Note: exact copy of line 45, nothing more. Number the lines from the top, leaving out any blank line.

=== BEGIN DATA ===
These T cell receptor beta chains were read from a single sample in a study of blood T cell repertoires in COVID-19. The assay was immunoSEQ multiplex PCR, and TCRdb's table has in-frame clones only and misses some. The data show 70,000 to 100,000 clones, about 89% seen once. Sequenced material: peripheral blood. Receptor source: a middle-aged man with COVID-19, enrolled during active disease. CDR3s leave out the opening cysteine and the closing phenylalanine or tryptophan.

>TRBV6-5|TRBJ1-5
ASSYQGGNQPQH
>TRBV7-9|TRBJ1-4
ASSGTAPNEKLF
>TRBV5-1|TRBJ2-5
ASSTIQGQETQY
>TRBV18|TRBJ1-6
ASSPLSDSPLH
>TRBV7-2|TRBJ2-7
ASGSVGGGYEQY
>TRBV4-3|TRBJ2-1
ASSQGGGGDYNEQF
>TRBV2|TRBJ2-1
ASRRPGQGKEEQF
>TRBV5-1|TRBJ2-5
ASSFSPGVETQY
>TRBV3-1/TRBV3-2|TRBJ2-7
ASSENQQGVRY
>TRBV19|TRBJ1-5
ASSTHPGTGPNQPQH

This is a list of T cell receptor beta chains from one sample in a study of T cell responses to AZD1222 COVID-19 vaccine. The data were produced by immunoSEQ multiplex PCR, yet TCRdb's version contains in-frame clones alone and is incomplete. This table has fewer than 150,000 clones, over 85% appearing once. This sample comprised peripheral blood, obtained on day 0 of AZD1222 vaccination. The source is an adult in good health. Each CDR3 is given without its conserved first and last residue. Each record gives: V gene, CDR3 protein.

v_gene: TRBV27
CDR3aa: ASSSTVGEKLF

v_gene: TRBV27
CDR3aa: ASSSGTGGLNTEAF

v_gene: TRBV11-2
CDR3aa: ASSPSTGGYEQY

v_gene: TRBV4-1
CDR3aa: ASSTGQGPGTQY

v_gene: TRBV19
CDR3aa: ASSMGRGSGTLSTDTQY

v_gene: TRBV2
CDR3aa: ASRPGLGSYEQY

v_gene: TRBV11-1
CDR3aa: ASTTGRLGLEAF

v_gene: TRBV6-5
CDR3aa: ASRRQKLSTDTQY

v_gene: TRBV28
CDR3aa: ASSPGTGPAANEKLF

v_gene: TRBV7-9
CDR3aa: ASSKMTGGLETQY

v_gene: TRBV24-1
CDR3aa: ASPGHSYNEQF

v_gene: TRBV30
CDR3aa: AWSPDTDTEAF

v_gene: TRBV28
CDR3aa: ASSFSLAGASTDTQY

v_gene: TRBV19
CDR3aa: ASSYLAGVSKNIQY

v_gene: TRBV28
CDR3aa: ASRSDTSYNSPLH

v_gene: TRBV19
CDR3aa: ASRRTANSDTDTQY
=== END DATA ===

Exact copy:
v_gene: TRBV30